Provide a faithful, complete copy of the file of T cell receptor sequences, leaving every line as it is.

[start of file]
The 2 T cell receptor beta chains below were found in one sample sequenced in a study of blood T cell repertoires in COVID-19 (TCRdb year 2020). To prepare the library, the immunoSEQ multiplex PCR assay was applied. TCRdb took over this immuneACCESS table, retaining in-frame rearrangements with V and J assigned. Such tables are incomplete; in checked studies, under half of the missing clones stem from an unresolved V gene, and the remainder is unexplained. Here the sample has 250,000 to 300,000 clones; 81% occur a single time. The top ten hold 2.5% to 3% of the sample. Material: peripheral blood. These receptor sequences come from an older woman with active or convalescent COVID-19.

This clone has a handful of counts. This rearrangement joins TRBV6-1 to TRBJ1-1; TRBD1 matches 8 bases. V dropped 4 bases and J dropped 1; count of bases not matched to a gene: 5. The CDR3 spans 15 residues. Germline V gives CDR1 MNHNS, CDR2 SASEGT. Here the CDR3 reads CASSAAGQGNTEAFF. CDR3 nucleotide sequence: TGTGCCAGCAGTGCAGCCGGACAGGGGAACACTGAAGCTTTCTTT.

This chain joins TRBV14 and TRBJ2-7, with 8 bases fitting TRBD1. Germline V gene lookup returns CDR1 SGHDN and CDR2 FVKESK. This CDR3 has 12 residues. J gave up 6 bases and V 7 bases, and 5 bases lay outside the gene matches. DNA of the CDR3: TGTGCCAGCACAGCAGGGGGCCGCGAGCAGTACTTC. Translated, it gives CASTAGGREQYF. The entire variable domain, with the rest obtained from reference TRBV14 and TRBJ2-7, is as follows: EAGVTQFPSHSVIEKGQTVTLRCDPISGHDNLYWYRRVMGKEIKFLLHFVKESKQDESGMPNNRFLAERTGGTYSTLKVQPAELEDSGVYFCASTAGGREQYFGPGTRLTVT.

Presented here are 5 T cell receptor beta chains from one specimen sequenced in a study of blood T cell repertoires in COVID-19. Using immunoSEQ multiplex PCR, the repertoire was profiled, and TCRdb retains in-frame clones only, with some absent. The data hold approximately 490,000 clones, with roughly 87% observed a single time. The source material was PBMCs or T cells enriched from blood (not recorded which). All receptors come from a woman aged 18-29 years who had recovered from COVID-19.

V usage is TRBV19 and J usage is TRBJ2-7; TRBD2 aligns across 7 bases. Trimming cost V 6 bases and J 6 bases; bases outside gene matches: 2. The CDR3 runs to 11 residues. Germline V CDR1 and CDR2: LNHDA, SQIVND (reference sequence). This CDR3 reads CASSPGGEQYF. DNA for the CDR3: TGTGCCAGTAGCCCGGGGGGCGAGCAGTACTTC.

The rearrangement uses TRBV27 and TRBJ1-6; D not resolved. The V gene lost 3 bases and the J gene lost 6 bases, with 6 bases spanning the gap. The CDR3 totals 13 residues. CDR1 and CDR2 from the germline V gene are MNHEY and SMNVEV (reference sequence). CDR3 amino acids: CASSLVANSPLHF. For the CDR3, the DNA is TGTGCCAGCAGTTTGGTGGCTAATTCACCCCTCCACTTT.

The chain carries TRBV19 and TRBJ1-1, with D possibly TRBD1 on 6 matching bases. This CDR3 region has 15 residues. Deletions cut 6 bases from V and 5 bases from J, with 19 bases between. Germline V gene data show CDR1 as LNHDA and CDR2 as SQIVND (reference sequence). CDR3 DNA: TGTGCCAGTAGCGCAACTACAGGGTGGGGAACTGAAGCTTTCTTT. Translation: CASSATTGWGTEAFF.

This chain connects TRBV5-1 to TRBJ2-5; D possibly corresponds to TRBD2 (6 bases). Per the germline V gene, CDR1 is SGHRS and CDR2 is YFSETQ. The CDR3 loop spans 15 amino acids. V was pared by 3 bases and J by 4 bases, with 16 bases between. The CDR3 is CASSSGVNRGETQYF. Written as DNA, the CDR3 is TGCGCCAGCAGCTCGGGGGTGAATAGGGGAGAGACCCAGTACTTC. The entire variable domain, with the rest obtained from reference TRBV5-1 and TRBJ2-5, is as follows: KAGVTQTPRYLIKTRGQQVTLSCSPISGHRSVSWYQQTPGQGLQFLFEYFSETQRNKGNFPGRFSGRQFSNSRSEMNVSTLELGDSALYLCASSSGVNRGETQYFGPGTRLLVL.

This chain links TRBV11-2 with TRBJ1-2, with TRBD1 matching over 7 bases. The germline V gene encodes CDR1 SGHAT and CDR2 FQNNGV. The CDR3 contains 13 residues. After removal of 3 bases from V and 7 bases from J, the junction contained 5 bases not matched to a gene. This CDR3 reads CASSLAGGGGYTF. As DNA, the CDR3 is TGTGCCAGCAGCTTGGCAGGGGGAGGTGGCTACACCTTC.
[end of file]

The 2 T cell receptor beta chains below were found in one sample sequenced in a study of blood T cell repertoires in COVID-19 (TCRdb year 2020). To prepare the library, the immunoSEQ multiplex PCR assay was applied. TCRdb took over this immuneACCESS table, retaining in-frame rearrangements with V and J assigned. Such tables are incomplete; in checked studies, under half of the missing clones stem from an unresolved V gene, and the remainder is unexplained. Here the sample has 250,000 to 300,000 clones; 81% occur a single time. The top ten hold 2.5% to 3% of the sample. Material: peripheral blood. These receptor sequences come from an older woman with active or convalescent COVID-19.

This clone has a handful of counts. This rearrangement joins TRBV6-1 to TRBJ1-1; TRBD1 matches 8 bases. V dropped 4 bases and J dropped 1; count of bases not matched to a gene: 5. The CDR3 spans 15 residues. Germline V gives CDR1 MNHNS, CDR2 SASEGT. Here the CDR3 reads CASSAAGQGNTEAFF. CDR3 nucleotide sequence: TGTGCCAGCAGTGCAGCCGGACAGGGGAACACTGAAGCTTTCTTT.

This chain joins TRBV14 and TRBJ2-7, with 8 bases fitting TRBD1. Germline V gene lookup returns CDR1 SGHDN and CDR2 FVKESK. This CDR3 has 12 residues. J gave up 6 bases and V 7 bases, and 5 bases lay outside the gene matches. DNA of the CDR3: TGTGCCAGCACAGCAGGGGGCCGCGAGCAGTACTTC. Translated, it gives CASTAGGREQYF. The entire variable domain, with the rest obtained from reference TRBV14 and TRBJ2-7, is as follows: EAGVTQFPSHSVIEKGQTVTLRCDPISGHDNLYWYRRVMGKEIKFLLHFVKESKQDESGMPNNRFLAERTGGTYSTLKVQPAELEDSGVYFCASTAGGREQYFGPGTRLTVT.

Presented here are 5 T cell receptor beta chains from one specimen sequenced in a study of blood T cell repertoires in COVID-19. Using immunoSEQ multiplex PCR, the repertoire was profiled, and TCRdb retains in-frame clones only, with some absent. The data hold approximately 490,000 clones, with roughly 87% observed a single time. The source material was PBMCs or T cells enriched from blood (not recorded which). All receptors come from a woman aged 18-29 years who had recovered from COVID-19.

V usage is TRBV19 and J usage is TRBJ2-7; TRBD2 aligns across 7 bases. Trimming cost V 6 bases and J 6 bases; bases outside gene matches: 2. The CDR3 runs to 11 residues. Germline V CDR1 and CDR2: LNHDA, SQIVND (reference sequence). This CDR3 reads CASSPGGEQYF. DNA for the CDR3: TGTGCCAGTAGCCCGGGGGGCGAGCAGTACTTC.

The rearrangement uses TRBV27 and TRBJ1-6; D not resolved. The V gene lost 3 bases and the J gene lost 6 bases, with 6 bases spanning the gap. The CDR3 totals 13 residues. CDR1 and CDR2 from the germline V gene are MNHEY and SMNVEV (reference sequence). CDR3 amino acids: CASSLVANSPLHF. For the CDR3, the DNA is TGTGCCAGCAGTTTGGTGGCTAATTCACCCCTCCACTTT.

The chain carries TRBV19 and TRBJ1-1, with D possibly TRBD1 on 6 matching bases. This CDR3 region has 15 residues. Deletions cut 6 bases from V and 5 bases from J, with 19 bases between. Germline V gene data show CDR1 as LNHDA and CDR2 as SQIVND (reference sequence). CDR3 DNA: TGTGCCAGTAGCGCAACTACAGGGTGGGGAACTGAAGCTTTCTTT. Translation: CASSATTGWGTEAFF.

This chain connects TRBV5-1 to TRBJ2-5; D possibly corresponds to TRBD2 (6 bases). Per the germline V gene, CDR1 is SGHRS and CDR2 is YFSETQ. The CDR3 loop spans 15 amino acids. V was pared by 3 bases and J by 4 bases, with 16 bases between. The CDR3 is CASSSGVNRGETQYF. Written as DNA, the CDR3 is TGCGCCAGCAGCTCGGGGGTGAATAGGGGAGAGACCCAGTACTTC. The entire variable domain, with the rest obtained from reference TRBV5-1 and TRBJ2-5, is as follows: KAGVTQTPRYLIKTRGQQVTLSCSPISGHRSVSWYQQTPGQGLQFLFEYFSETQRNKGNFPGRFSGRQFSNSRSEMNVSTLELGDSALYLCASSSGVNRGETQYFGPGTRLLVL.

This chain links TRBV11-2 with TRBJ1-2, with TRBD1 matching over 7 bases. The germline V gene encodes CDR1 SGHAT and CDR2 FQNNGV. The CDR3 contains 13 residues. After removal of 3 bases from V and 7 bases from J, the junction contained 5 bases not matched to a gene. This CDR3 reads CASSLAGGGGYTF. As DNA, the CDR3 is TGTGCCAGCAGCTTGGCAGGGGGAGGTGGCTACACCTTC.